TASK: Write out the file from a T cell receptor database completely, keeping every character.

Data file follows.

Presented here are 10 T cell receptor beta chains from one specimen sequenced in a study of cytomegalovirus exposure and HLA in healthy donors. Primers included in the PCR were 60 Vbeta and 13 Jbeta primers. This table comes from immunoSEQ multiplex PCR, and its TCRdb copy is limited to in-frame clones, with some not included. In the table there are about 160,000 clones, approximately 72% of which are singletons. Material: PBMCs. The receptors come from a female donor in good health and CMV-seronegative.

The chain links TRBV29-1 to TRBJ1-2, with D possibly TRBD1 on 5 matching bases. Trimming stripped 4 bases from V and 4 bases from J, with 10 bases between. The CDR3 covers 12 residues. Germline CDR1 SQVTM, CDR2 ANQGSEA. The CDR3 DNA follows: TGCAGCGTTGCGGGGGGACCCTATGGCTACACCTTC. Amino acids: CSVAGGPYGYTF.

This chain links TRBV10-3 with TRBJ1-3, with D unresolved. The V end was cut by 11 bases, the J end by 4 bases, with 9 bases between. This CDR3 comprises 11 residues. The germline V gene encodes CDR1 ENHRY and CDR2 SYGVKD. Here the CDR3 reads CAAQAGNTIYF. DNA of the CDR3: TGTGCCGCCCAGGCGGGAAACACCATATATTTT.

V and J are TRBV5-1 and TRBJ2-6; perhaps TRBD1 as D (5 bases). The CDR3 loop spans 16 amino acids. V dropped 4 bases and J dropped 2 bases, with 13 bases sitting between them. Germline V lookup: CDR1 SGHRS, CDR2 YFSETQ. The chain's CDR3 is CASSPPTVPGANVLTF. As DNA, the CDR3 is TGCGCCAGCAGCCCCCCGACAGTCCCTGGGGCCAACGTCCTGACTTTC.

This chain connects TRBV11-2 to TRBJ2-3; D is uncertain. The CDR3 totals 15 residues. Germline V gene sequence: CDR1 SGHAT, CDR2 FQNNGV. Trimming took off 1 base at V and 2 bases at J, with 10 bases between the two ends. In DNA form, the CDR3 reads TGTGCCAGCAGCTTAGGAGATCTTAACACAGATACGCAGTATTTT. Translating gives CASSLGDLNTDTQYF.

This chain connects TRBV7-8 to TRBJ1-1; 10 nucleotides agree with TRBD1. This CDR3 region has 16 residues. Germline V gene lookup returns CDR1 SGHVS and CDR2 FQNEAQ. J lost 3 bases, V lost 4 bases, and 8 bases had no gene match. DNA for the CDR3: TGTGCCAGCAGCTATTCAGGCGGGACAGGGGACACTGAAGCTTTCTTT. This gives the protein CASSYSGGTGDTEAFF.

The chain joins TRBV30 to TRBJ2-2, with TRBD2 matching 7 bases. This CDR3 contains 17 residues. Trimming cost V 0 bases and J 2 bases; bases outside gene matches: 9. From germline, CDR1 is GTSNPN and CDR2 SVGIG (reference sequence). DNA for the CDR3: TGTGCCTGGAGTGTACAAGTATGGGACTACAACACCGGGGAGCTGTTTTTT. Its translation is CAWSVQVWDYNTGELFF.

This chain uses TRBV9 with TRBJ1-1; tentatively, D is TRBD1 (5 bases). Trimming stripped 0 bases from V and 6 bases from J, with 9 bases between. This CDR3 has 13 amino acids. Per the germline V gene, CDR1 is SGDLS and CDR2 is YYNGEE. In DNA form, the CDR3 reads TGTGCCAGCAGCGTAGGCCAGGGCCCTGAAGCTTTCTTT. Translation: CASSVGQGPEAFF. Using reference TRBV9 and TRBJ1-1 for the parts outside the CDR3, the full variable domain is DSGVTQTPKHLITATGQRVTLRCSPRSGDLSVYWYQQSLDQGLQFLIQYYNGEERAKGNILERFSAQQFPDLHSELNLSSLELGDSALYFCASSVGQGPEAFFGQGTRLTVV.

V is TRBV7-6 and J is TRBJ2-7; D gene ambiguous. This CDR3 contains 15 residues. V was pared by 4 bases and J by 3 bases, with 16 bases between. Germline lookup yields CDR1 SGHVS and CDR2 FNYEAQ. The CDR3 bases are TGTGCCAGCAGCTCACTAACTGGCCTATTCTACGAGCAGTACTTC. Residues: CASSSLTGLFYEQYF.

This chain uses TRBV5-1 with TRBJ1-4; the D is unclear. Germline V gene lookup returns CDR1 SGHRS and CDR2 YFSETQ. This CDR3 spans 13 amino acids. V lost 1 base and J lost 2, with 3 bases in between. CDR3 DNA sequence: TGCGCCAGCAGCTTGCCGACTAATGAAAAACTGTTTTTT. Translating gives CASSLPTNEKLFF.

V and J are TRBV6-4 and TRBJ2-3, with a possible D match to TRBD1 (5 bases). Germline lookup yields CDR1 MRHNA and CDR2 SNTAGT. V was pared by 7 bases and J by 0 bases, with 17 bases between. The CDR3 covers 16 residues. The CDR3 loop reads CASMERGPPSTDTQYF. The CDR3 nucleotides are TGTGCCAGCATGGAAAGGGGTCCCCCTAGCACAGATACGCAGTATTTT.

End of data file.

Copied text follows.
Presented here are 10 T cell receptor beta chains from one specimen sequenced in a study of cytomegalovirus exposure and HLA in healthy donors. Primers included in the PCR were 60 Vbeta and 13 Jbeta primers. This table comes from immunoSEQ multiplex PCR, and its TCRdb copy is limited to in-frame clones, with some not included. In the table there are about 160,000 clones, approximately 72% of which are singletons. Material: PBMCs. The receptors come from a female donor in good health and CMV-seronegative.

The chain links TRBV29-1 to TRBJ1-2, with D possibly TRBD1 on 5 matching bases. Trimming stripped 4 bases from V and 4 bases from J, with 10 bases between. The CDR3 covers 12 residues. Germline CDR1 SQVTM, CDR2 ANQGSEA. The CDR3 DNA follows: TGCAGCGTTGCGGGGGGACCCTATGGCTACACCTTC. Amino acids: CSVAGGPYGYTF.

This chain links TRBV10-3 with TRBJ1-3, with D unresolved. The V end was cut by 11 bases, the J end by 4 bases, with 9 bases between. This CDR3 comprises 11 residues. The germline V gene encodes CDR1 ENHRY and CDR2 SYGVKD. Here the CDR3 reads CAAQAGNTIYF. DNA of the CDR3: TGTGCCGCCCAGGCGGGAAACACCATATATTTT.

V and J are TRBV5-1 and TRBJ2-6; perhaps TRBD1 as D (5 bases). The CDR3 loop spans 16 amino acids. V dropped 4 bases and J dropped 2 bases, with 13 bases sitting between them. Germline V lookup: CDR1 SGHRS, CDR2 YFSETQ. The chain's CDR3 is CASSPPTVPGANVLTF. As DNA, the CDR3 is TGCGCCAGCAGCCCCCCGACAGTCCCTGGGGCCAACGTCCTGACTTTC.

This chain connects TRBV11-2 to TRBJ2-3; D is uncertain. The CDR3 totals 15 residues. Germline V gene sequence: CDR1 SGHAT, CDR2 FQNNGV. Trimming took off 1 base at V and 2 bases at J, with 10 bases between the two ends. In DNA form, the CDR3 reads TGTGCCAGCAGCTTAGGAGATCTTAACACAGATACGCAGTATTTT. Translating gives CASSLGDLNTDTQYF.

This chain connects TRBV7-8 to TRBJ1-1; 10 nucleotides agree with TRBD1. This CDR3 region has 16 residues. Germline V gene lookup returns CDR1 SGHVS and CDR2 FQNEAQ. J lost 3 bases, V lost 4 bases, and 8 bases had no gene match. DNA for the CDR3: TGTGCCAGCAGCTATTCAGGCGGGACAGGGGACACTGAAGCTTTCTTT. This gives the protein CASSYSGGTGDTEAFF.

The chain joins TRBV30 to TRBJ2-2, with TRBD2 matching 7 bases. This CDR3 contains 17 residues. Trimming cost V 0 bases and J 2 bases; bases outside gene matches: 9. From germline, CDR1 is GTSNPN and CDR2 SVGIG (reference sequence). DNA for the CDR3: TGTGCCTGGAGTGTACAAGTATGGGACTACAACACCGGGGAGCTGTTTTTT. Its translation is CAWSVQVWDYNTGELFF.

This chain uses TRBV9 with TRBJ1-1; tentatively, D is TRBD1 (5 bases). Trimming stripped 0 bases from V and 6 bases from J, with 9 bases between. This CDR3 has 13 amino acids. Per the germline V gene, CDR1 is SGDLS and CDR2 is YYNGEE. In DNA form, the CDR3 reads TGTGCCAGCAGCGTAGGCCAGGGCCCTGAAGCTTTCTTT. Translation: CASSVGQGPEAFF. Using reference TRBV9 and TRBJ1-1 for the parts outside the CDR3, the full variable domain is DSGVTQTPKHLITATGQRVTLRCSPRSGDLSVYWYQQSLDQGLQFLIQYYNGEERAKGNILERFSAQQFPDLHSELNLSSLELGDSALYFCASSVGQGPEAFFGQGTRLTVV.

V is TRBV7-6 and J is TRBJ2-7; D gene ambiguous. This CDR3 contains 15 residues. V was pared by 4 bases and J by 3 bases, with 16 bases between. Germline lookup yields CDR1 SGHVS and CDR2 FNYEAQ. The CDR3 bases are TGTGCCAGCAGCTCACTAACTGGCCTATTCTACGAGCAGTACTTC. Residues: CASSSLTGLFYEQYF.

This chain uses TRBV5-1 with TRBJ1-4; the D is unclear. Germline V gene lookup returns CDR1 SGHRS and CDR2 YFSETQ. This CDR3 spans 13 amino acids. V lost 1 base and J lost 2, with 3 bases in between. CDR3 DNA sequence: TGCGCCAGCAGCTTGCCGACTAATGAAAAACTGTTTTTT. Translating gives CASSLPTNEKLFF.

V and J are TRBV6-4 and TRBJ2-3, with a possible D match to TRBD1 (5 bases). Germline lookup yields CDR1 MRHNA and CDR2 SNTAGT. V was pared by 7 bases and J by 0 bases, with 17 bases between. The CDR3 covers 16 residues. The CDR3 loop reads CASMERGPPSTDTQYF. The CDR3 nucleotides are TGTGCCAGCATGGAAAGGGGTCCCCCTAGCACAGATACGCAGTATTTT.